I'm not saying that entrepreneurs should think about these things when raising money or that engineers should when looking for a job. But those of us who have the breathing room to make choices now, and who care about building a NYC tech ecosystem for the long run, should try to support the entities and people we think will be here whether it's rain or shine.

[Edit: I want to make sure this is clear: I'm not saying we should support people who were here, I'm saying we should support people who will be here. Having been here when it was hard is just a good indicator that they will be here when it's hard again, as it inevitably will be.]

* For a longer run look at economic growth, which I think supports this thesis by showing that the level of innovation does change occasionally, read A Farewell to Alms.
** A loved one tells me that I am not a contrarian, I am just contrary.


Sean said...

Great post. If you haven't already, you must read Perez's Technological Revolutions and Financial Capital. I think it would resonate.

Jerry Neumann said...

Sean--Thanks. It's been in my pile to read for at least a year, I will move it closer to the top.

Grotdock said...

Jerry --

Excellent post...

Kudos (and thanks) for sticking with the NY venture economy (and being so successful)...wish my means. guts, and perspicacity had aligned similarly ;-)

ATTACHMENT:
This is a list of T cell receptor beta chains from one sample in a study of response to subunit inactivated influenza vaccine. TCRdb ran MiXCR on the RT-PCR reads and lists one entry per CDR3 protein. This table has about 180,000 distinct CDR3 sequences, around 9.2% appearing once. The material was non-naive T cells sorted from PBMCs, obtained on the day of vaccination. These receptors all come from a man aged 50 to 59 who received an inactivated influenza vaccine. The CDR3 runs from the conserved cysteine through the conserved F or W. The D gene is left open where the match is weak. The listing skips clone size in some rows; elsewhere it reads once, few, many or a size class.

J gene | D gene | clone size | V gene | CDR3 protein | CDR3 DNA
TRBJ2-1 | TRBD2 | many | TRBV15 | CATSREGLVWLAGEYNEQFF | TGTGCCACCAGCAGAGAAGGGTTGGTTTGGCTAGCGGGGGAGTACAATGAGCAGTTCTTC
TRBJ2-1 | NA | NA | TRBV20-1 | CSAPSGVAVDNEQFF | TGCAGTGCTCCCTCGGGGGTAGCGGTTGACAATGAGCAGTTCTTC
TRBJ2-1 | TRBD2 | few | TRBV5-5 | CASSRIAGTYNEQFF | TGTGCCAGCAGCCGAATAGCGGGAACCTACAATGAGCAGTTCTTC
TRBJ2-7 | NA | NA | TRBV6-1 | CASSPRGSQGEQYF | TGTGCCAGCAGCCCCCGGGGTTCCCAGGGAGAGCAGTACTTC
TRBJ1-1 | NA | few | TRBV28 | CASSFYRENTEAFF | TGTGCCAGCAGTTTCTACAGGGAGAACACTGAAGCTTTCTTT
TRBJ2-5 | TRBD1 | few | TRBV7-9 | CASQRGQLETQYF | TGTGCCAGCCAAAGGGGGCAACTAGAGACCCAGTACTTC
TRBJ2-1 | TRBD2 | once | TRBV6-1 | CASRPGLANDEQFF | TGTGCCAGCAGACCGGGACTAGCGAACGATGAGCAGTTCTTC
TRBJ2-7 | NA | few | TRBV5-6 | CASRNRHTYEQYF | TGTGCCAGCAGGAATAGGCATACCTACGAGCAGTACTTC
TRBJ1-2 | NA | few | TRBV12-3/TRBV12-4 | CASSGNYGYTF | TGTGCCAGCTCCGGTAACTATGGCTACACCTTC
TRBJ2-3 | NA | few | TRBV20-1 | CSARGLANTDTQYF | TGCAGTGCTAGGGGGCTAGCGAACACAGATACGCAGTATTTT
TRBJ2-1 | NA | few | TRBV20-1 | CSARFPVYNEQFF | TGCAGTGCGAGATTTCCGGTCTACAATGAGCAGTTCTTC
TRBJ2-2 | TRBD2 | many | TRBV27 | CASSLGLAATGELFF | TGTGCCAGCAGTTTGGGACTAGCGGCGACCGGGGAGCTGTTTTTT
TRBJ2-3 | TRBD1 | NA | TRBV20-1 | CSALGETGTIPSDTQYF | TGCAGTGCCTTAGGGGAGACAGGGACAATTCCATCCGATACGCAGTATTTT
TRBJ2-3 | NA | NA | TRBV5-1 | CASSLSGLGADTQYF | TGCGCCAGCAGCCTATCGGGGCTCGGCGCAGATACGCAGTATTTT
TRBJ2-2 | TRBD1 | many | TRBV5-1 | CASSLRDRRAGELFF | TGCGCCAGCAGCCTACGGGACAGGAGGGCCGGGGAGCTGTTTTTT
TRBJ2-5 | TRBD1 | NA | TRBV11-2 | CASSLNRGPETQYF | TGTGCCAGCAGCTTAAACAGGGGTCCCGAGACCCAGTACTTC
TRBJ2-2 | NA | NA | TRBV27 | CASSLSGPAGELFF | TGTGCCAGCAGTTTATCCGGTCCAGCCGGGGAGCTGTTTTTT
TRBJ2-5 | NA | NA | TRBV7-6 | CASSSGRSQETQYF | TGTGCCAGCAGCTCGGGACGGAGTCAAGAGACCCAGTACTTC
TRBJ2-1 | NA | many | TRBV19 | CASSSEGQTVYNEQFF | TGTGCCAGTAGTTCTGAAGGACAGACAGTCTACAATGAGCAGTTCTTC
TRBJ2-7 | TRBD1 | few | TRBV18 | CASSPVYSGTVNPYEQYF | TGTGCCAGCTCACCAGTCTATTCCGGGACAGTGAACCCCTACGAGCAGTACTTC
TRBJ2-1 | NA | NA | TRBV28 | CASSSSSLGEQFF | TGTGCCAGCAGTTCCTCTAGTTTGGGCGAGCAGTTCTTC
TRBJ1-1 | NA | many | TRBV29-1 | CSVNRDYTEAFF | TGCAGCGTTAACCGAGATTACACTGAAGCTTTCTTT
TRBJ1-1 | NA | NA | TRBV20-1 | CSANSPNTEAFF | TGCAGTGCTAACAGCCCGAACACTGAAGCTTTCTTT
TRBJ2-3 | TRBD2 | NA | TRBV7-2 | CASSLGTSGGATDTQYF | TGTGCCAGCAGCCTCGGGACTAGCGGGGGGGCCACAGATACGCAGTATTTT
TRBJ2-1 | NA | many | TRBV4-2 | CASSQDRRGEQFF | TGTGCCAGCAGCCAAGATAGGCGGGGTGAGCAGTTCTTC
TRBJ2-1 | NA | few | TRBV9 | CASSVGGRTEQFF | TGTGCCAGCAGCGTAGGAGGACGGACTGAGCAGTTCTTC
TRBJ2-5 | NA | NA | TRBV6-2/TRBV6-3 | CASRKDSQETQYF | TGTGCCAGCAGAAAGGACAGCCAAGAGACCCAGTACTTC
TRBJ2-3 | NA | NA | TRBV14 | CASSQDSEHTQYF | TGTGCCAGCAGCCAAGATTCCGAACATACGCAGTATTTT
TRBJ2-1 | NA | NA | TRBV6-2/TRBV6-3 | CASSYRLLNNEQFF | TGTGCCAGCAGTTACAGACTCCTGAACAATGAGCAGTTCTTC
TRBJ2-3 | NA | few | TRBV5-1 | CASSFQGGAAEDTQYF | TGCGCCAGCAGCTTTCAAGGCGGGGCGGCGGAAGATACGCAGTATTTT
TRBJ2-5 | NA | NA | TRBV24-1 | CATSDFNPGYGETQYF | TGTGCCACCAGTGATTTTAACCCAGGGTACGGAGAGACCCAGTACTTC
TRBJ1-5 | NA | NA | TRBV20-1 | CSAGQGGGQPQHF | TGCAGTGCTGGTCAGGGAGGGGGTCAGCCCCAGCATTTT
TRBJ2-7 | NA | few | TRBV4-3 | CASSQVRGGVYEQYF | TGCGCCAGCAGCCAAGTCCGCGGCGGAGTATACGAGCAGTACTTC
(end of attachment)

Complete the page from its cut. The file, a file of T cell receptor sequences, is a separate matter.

Questions for you:

a) not sure I fully follow your argument in re: potential for "exponential" decline? Or was the use of "exponential" somewhat hyperbolic?

b) interesting to see the VERY steady rise of GDP per capita...does this indirectly suggest that it's not being driven by anything (other than the creep forward of time)?

Jerry Neumann said...


Exponential in the sense of starting slowly downward and then accelerating, usually well past the point of 'fair' value. The mirror image of the upswing.

If you look back at the rise of income per capita, you'll see this steady rise does not predate the industrial revolution. For the 1500 years prior to that, income per capita held pretty steady at subsistence. Take a look at A Farewell to Alms, it looks at income over the course of human history. Extremely thought provoking.

Greg said...

Excellent post. I'm surprised I haven't come across your blog until now. You must not promote yourself enough.

GDP growth and innovation do vary across countries, so it seems like a big enough shift in culture, regulation, and other constraints could permanently bump up the rate of innovation. But those factors are very hard to change, of course, and an influx of extra cash certainly isn't enough to do it.